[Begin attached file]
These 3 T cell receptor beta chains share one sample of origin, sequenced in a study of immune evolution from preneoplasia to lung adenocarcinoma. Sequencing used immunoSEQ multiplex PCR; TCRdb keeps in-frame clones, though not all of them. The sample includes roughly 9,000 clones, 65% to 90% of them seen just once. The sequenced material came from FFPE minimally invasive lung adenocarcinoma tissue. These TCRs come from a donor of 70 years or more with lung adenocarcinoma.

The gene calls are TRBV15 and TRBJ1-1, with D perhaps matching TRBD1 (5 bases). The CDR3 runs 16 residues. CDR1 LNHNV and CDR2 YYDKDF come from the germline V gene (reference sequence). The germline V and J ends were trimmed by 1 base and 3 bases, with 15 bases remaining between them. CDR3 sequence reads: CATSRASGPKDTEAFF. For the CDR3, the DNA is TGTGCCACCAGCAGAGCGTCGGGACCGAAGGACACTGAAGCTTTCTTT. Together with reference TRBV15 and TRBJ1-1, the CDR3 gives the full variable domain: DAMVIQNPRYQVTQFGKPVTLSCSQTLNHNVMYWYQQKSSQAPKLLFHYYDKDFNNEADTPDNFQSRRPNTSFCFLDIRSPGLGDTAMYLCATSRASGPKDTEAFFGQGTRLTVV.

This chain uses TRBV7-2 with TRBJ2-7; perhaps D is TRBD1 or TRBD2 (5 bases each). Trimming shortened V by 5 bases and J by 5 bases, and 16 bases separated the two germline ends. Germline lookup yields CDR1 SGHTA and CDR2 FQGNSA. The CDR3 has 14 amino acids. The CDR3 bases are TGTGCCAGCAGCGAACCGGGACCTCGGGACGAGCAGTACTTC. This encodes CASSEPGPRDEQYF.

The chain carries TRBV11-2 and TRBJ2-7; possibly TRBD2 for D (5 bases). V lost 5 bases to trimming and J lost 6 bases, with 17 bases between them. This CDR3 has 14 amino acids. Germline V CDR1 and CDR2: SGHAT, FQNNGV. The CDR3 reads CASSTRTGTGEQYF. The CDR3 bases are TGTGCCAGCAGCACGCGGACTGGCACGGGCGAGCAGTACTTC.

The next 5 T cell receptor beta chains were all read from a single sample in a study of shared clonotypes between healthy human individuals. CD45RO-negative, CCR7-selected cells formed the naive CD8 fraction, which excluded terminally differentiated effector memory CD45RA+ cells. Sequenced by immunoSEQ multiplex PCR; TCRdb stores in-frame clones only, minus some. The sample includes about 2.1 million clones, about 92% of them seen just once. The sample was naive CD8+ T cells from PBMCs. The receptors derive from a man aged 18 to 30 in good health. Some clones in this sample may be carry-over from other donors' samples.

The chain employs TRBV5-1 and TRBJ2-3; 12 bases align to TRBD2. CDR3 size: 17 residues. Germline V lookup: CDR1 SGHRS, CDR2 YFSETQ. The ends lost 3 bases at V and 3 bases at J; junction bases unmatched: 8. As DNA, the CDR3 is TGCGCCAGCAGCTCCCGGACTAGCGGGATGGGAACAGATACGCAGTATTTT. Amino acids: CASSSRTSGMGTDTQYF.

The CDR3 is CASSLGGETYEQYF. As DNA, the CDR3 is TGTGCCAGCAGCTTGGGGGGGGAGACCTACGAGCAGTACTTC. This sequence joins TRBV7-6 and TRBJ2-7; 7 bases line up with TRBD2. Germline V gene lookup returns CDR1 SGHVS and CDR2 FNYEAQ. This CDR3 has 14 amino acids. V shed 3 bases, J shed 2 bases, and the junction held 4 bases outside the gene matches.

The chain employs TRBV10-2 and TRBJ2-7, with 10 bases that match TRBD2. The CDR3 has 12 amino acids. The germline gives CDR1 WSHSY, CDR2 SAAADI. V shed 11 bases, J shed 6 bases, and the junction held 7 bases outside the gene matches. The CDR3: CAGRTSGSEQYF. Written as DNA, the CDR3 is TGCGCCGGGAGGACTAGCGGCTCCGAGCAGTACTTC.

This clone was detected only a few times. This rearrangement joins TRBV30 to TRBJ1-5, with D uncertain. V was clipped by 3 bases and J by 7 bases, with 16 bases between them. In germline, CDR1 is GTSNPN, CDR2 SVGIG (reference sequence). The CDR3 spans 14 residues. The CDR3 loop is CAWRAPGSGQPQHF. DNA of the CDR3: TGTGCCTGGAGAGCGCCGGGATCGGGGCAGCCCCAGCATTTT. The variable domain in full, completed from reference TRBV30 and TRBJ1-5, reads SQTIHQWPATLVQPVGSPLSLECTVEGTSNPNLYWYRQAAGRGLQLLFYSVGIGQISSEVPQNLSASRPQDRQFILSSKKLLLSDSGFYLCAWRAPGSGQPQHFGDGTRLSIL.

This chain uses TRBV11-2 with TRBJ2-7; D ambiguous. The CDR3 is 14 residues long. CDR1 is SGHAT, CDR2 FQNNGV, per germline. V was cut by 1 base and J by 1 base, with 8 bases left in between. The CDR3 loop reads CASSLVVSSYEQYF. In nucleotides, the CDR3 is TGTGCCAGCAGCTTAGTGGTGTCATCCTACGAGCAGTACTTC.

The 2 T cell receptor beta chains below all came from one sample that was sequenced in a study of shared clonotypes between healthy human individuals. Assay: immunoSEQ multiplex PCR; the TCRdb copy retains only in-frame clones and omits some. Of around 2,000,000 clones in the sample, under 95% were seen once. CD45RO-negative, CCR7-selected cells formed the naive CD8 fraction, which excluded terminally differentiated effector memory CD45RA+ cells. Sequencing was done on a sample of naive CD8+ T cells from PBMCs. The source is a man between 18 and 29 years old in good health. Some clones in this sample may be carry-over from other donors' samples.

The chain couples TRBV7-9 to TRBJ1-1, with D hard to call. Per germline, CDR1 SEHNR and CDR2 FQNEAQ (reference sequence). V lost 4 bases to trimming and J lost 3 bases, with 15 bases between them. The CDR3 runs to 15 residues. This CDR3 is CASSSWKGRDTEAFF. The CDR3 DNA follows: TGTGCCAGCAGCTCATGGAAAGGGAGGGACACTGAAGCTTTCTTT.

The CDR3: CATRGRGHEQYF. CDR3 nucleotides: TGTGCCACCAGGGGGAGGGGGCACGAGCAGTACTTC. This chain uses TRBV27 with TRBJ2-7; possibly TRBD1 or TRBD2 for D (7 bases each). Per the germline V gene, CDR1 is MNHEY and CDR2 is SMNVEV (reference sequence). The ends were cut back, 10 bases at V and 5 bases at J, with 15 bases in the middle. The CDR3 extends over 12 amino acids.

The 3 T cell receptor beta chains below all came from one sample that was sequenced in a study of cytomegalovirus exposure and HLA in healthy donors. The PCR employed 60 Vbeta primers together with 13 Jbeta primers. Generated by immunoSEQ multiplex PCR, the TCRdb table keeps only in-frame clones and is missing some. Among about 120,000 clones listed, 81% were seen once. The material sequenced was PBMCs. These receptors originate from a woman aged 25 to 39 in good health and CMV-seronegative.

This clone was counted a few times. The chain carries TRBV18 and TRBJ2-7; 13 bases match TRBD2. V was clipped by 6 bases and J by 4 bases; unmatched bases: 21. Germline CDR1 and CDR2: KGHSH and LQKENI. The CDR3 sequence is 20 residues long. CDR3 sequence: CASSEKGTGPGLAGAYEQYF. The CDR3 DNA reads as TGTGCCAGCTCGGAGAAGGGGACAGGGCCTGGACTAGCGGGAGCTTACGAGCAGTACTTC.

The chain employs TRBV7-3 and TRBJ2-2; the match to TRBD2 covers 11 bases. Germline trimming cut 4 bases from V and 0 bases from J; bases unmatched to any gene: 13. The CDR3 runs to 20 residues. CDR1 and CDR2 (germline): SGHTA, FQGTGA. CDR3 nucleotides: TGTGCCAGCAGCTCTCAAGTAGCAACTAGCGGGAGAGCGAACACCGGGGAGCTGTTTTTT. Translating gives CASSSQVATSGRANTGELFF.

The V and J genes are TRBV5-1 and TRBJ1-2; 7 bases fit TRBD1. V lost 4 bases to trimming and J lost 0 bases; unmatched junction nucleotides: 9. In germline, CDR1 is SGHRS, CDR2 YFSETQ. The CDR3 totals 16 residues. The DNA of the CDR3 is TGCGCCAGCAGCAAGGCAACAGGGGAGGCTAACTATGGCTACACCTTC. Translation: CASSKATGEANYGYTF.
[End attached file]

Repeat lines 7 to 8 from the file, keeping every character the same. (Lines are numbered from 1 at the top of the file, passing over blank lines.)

The CDR3 is CASSLGGETYEQYF. As DNA, the CDR3 is TGTGCCAGCAGCTTGGGGGGGGAGACCTACGAGCAGTACTTC. This sequence joins TRBV7-6 and TRBJ2-7; 7 bases line up with TRBD2. Germline V gene lookup returns CDR1 SGHVS and CDR2 FNYEAQ. This CDR3 has 14 amino acids. V shed 3 bases, J shed 2 bases, and the junction held 4 bases outside the gene matches.

The chain employs TRBV10-2 and TRBJ2-7, with 10 bases that match TRBD2. The CDR3 has 12 amino acids. The germline gives CDR1 WSHSY, CDR2 SAAADI. V shed 11 bases, J shed 6 bases, and the junction held 7 bases outside the gene matches. The CDR3: CAGRTSGSEQYF. Written as DNA, the CDR3 is TGCGCCGGGAGGACTAGCGGCTCCGAGCAGTACTTC.